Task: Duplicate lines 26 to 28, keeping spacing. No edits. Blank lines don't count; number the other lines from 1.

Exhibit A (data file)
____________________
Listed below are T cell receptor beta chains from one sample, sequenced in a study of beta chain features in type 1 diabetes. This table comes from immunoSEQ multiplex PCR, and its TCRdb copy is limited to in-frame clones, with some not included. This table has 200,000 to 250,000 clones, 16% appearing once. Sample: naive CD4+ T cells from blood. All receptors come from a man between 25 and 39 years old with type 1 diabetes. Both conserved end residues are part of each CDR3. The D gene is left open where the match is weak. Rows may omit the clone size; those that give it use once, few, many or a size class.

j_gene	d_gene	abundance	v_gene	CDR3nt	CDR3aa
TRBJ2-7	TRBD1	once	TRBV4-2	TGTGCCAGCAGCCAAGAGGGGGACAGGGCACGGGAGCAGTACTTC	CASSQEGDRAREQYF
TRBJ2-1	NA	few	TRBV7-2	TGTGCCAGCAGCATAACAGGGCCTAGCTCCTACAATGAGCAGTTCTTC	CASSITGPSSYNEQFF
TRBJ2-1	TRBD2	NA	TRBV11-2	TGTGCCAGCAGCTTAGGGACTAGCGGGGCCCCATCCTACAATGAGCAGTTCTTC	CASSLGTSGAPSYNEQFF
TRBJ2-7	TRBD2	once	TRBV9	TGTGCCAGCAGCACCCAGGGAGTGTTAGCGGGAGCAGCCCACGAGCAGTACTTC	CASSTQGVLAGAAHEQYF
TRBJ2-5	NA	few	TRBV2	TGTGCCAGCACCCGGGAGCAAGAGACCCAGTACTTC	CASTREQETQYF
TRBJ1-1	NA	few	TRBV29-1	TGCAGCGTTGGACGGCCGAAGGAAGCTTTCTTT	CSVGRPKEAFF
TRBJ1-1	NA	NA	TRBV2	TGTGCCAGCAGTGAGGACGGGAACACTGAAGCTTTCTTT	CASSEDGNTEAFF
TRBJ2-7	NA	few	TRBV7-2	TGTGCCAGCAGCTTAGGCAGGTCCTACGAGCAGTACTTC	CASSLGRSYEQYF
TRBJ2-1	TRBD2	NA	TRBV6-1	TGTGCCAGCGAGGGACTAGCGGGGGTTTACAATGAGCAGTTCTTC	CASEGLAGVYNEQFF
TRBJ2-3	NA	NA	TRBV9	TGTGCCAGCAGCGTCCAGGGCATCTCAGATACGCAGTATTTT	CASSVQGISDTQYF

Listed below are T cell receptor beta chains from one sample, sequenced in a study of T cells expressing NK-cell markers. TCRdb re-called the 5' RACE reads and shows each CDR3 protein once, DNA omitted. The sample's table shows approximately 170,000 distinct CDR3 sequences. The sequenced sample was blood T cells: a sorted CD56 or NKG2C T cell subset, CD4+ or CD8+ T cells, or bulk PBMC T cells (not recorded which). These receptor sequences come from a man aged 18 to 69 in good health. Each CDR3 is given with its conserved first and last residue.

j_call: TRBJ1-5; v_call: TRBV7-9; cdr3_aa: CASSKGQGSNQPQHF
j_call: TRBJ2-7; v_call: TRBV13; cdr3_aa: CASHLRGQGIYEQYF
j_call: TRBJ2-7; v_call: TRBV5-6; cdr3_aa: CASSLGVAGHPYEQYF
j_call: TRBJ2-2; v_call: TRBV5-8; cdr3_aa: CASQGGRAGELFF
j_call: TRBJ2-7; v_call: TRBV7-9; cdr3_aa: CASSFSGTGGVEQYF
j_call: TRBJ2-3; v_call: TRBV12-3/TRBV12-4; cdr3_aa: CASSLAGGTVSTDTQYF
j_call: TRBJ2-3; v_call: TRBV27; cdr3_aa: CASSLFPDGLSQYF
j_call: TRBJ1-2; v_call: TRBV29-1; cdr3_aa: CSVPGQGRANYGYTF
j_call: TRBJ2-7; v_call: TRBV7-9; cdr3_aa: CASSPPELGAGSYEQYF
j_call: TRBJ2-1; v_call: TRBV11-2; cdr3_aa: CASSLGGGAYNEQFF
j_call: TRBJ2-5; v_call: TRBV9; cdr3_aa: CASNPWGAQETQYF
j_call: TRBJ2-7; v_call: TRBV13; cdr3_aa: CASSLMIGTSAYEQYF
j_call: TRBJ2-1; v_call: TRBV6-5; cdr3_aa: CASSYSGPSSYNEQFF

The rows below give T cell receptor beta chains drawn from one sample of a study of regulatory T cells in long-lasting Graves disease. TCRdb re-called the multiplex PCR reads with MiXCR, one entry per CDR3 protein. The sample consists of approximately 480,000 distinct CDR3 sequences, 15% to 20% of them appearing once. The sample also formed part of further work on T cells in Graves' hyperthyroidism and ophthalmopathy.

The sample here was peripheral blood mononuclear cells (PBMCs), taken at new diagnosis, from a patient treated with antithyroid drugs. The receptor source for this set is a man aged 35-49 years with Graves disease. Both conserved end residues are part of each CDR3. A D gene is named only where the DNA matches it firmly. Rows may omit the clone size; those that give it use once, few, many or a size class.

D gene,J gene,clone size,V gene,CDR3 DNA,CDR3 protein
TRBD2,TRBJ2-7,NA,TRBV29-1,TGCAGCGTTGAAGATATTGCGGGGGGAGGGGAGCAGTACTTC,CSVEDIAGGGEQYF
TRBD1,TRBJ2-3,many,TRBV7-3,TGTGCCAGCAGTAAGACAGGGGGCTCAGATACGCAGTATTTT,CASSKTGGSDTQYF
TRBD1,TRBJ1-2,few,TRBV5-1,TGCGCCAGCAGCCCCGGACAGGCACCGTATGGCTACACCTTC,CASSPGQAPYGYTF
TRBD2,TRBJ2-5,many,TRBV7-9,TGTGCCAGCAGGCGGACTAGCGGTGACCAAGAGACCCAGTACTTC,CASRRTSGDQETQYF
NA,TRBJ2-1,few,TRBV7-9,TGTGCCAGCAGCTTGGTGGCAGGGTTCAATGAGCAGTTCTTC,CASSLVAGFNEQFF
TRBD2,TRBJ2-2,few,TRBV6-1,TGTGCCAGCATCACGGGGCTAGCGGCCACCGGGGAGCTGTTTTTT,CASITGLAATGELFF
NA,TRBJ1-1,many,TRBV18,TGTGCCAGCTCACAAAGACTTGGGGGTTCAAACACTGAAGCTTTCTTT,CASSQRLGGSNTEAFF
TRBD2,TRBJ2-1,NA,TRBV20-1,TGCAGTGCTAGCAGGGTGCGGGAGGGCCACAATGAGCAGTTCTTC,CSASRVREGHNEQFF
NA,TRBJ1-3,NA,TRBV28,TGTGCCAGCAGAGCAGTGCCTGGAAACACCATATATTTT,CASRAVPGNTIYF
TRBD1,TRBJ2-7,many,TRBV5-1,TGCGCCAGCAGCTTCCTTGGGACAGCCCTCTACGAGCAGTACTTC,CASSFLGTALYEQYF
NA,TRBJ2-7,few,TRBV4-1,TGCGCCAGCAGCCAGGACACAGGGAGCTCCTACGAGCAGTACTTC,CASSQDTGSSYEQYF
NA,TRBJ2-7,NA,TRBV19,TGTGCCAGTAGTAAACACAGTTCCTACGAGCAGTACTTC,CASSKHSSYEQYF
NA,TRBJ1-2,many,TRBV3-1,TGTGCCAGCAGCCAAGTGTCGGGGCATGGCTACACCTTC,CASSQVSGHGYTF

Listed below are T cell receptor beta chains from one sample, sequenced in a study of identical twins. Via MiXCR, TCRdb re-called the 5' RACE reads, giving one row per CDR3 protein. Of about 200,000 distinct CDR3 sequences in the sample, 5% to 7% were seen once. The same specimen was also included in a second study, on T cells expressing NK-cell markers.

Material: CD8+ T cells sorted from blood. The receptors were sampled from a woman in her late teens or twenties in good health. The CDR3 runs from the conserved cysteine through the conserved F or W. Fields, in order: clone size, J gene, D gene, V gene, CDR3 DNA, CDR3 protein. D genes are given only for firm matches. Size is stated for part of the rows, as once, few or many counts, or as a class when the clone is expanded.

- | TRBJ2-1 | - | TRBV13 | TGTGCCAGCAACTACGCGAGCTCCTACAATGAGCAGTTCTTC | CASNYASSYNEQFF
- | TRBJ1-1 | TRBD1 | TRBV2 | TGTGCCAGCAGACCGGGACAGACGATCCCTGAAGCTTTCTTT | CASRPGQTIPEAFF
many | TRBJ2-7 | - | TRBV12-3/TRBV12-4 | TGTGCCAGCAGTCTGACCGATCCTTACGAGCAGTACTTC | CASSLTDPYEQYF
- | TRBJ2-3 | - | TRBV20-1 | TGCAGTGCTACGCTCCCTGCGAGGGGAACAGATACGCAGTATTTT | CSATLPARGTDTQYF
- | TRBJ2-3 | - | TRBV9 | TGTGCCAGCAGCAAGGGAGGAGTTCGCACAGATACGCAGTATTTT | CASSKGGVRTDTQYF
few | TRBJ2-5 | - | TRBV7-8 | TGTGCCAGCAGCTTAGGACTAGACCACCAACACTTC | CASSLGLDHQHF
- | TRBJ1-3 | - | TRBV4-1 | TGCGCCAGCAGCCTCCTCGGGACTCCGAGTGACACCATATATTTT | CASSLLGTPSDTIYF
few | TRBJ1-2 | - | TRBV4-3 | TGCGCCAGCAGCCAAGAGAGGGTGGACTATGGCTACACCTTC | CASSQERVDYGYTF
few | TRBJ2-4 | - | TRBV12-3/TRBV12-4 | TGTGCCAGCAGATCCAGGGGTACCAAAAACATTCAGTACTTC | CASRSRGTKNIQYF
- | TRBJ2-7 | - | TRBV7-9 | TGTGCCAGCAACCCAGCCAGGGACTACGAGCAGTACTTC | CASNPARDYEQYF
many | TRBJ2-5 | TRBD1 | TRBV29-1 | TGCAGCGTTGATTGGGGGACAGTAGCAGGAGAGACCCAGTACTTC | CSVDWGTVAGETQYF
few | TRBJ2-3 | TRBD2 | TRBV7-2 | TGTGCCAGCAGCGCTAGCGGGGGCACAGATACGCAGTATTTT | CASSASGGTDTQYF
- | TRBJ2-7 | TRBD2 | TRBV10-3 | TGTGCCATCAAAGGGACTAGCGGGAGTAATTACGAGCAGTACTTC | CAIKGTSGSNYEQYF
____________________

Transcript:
j_call: TRBJ2-1; v_call: TRBV6-5; cdr3_aa: CASSYSGPSSYNEQFF

The rows below give T cell receptor beta chains drawn from one sample of a study of regulatory T cells in long-lasting Graves disease. TCRdb re-called the multiplex PCR reads with MiXCR, one entry per CDR3 protein. The sample consists of approximately 480,000 distinct CDR3 sequences, 15% to 20% of them appearing once. The sample also formed part of further work on T cells in Graves' hyperthyroidism and ophthalmopathy.

The sample here was peripheral blood mononuclear cells (PBMCs), taken at new diagnosis, from a patient treated with antithyroid drugs. The receptor source for this set is a man aged 35-49 years with Graves disease. Both conserved end residues are part of each CDR3. A D gene is named only where the DNA matches it firmly. Rows may omit the clone size; those that give it use once, few, many or a size class.